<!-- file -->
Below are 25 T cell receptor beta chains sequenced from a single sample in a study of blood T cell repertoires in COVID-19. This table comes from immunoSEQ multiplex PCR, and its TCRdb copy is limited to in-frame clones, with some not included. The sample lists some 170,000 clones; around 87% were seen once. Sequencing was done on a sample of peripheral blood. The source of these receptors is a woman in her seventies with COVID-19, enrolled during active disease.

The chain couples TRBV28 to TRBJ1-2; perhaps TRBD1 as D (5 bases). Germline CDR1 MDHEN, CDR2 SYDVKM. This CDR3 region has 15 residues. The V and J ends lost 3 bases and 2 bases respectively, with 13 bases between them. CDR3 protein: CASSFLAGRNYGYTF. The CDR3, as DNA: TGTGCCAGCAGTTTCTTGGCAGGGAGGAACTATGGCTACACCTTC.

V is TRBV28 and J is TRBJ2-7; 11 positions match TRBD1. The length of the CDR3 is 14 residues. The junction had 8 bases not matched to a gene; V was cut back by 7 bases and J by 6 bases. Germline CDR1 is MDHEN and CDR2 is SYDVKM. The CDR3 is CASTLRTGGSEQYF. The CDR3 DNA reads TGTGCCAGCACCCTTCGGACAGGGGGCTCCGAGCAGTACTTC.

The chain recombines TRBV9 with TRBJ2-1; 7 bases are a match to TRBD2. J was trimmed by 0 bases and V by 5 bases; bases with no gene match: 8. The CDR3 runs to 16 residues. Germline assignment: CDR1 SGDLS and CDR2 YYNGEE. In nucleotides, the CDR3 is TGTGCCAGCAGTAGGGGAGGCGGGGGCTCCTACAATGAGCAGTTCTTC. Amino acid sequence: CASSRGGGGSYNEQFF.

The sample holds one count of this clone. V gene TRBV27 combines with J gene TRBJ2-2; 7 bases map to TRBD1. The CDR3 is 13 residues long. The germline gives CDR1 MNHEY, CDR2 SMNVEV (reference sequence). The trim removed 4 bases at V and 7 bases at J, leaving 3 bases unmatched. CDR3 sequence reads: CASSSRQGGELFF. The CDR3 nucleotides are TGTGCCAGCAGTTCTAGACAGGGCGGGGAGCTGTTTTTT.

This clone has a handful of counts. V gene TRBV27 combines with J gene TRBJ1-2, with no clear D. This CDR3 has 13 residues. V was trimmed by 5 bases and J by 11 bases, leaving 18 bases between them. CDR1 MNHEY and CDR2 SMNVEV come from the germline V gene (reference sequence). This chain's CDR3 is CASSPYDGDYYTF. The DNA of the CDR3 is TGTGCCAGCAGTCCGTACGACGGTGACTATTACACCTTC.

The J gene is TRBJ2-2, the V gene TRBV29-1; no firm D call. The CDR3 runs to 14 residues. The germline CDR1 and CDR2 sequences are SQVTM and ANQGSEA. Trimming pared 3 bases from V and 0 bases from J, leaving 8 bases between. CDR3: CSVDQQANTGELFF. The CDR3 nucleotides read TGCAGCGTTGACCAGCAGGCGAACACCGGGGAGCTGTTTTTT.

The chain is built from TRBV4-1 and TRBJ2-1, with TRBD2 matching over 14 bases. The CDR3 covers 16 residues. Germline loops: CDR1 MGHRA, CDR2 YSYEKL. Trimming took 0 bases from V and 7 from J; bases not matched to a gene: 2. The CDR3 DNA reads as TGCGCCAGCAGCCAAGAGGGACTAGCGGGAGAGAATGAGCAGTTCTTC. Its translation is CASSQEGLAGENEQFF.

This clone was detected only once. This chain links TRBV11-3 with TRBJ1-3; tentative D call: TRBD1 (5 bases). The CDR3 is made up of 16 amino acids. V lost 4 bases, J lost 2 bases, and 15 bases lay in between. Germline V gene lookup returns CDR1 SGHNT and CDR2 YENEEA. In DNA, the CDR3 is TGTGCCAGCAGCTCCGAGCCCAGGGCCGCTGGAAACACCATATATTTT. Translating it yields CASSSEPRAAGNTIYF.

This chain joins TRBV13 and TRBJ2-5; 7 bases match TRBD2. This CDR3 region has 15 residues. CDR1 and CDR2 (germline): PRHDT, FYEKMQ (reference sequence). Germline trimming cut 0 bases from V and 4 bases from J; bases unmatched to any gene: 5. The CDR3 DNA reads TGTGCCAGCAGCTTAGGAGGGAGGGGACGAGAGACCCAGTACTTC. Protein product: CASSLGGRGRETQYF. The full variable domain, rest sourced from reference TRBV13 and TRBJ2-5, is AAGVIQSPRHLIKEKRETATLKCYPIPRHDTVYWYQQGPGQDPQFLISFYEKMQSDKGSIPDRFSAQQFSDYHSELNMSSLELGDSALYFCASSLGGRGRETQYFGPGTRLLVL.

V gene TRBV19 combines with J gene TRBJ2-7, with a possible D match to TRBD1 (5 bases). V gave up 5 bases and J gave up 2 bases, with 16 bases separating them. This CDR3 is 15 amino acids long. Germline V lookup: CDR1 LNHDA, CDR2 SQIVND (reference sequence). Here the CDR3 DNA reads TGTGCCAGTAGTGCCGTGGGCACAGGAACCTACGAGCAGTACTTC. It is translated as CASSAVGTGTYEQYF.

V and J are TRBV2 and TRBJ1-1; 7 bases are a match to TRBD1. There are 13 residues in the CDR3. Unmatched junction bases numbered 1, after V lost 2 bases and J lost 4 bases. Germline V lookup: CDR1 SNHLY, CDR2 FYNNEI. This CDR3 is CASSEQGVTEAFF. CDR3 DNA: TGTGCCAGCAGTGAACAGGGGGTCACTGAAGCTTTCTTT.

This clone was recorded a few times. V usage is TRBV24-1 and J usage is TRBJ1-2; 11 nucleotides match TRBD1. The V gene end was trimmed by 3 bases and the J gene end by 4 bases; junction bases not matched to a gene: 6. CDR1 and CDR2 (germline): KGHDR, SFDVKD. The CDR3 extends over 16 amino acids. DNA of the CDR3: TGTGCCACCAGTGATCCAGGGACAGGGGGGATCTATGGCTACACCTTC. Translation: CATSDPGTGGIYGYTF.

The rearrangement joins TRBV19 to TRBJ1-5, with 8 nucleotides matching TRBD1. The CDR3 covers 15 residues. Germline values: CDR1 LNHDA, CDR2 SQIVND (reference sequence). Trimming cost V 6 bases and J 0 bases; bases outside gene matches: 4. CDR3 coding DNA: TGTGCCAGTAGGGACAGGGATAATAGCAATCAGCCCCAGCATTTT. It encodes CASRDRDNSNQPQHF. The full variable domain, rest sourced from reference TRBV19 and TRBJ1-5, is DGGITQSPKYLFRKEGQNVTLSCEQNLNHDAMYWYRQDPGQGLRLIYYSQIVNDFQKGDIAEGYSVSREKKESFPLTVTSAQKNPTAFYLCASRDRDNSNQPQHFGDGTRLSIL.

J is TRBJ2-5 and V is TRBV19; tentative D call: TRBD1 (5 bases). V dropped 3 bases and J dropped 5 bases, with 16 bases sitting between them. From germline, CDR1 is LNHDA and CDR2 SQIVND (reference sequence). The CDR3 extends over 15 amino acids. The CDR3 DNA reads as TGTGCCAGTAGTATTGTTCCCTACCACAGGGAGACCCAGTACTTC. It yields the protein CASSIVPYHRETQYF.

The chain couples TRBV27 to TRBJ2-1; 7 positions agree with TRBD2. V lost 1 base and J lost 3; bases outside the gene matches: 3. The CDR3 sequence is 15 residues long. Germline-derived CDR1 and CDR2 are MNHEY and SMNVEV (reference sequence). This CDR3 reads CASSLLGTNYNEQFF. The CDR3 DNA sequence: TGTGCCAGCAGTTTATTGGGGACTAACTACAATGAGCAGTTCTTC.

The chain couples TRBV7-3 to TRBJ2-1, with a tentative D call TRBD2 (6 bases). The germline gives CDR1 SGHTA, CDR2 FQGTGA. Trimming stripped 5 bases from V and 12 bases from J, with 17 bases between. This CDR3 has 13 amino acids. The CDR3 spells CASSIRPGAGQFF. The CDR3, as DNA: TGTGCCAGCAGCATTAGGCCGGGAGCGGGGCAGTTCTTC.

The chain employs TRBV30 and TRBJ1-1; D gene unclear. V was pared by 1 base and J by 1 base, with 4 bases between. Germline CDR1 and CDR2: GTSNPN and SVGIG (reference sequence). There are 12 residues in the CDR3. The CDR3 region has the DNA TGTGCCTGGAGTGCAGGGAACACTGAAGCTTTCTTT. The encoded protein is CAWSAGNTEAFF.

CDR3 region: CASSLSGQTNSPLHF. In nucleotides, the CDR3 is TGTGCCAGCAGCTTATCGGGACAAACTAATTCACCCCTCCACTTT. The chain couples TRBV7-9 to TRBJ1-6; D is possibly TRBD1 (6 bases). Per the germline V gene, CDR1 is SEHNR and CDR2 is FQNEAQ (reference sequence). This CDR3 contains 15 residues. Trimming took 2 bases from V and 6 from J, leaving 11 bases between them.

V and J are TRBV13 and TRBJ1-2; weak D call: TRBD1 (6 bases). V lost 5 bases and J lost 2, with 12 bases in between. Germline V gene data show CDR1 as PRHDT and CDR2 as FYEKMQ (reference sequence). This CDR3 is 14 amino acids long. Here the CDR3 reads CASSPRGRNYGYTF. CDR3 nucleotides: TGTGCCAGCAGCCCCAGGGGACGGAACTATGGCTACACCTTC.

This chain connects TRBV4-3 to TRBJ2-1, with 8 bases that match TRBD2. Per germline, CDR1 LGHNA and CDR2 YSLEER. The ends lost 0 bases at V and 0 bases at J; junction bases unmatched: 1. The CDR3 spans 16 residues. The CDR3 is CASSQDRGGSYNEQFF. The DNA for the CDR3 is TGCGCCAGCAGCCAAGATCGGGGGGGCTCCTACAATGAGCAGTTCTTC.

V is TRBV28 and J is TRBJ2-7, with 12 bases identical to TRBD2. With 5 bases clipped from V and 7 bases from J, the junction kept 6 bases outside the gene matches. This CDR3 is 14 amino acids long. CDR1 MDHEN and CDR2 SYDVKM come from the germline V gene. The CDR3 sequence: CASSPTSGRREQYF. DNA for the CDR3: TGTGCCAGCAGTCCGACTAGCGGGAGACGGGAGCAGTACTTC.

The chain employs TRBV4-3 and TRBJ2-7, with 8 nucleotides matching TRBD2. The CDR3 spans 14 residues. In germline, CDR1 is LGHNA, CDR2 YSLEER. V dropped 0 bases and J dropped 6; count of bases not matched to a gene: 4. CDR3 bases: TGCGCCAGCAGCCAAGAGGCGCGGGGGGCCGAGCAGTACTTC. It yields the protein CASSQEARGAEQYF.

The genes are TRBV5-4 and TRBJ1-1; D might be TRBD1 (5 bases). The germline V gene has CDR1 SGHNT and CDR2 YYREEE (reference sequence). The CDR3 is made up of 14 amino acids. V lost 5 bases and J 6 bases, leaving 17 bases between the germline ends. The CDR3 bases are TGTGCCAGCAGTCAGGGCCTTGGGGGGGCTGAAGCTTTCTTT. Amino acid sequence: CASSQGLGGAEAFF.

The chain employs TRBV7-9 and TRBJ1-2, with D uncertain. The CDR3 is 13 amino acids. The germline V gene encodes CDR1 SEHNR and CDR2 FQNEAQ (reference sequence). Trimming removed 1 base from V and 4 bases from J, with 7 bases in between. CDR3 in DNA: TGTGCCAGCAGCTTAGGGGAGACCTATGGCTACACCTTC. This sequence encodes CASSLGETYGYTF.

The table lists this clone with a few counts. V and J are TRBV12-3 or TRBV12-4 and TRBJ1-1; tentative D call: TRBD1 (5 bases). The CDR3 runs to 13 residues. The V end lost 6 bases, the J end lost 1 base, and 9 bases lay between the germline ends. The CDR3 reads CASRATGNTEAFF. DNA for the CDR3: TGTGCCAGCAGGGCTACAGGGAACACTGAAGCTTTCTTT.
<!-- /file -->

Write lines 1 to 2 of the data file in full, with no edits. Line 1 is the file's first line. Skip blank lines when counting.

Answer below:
Below are 25 T cell receptor beta chains sequenced from a single sample in a study of blood T cell repertoires in COVID-19. This table comes from immunoSEQ multiplex PCR, and its TCRdb copy is limited to in-frame clones, with some not included. The sample lists some 170,000 clones; around 87% were seen once. Sequencing was done on a sample of peripheral blood. The source of these receptors is a woman in her seventies with COVID-19, enrolled during active disease.

The chain couples TRBV28 to TRBJ1-2; perhaps TRBD1 as D (5 bases). Germline CDR1 MDHEN, CDR2 SYDVKM. This CDR3 region has 15 residues. The V and J ends lost 3 bases and 2 bases respectively, with 13 bases between them. CDR3 protein: CASSFLAGRNYGYTF. The CDR3, as DNA: TGTGCCAGCAGTTTCTTGGCAGGGAGGAACTATGGCTACACCTTC.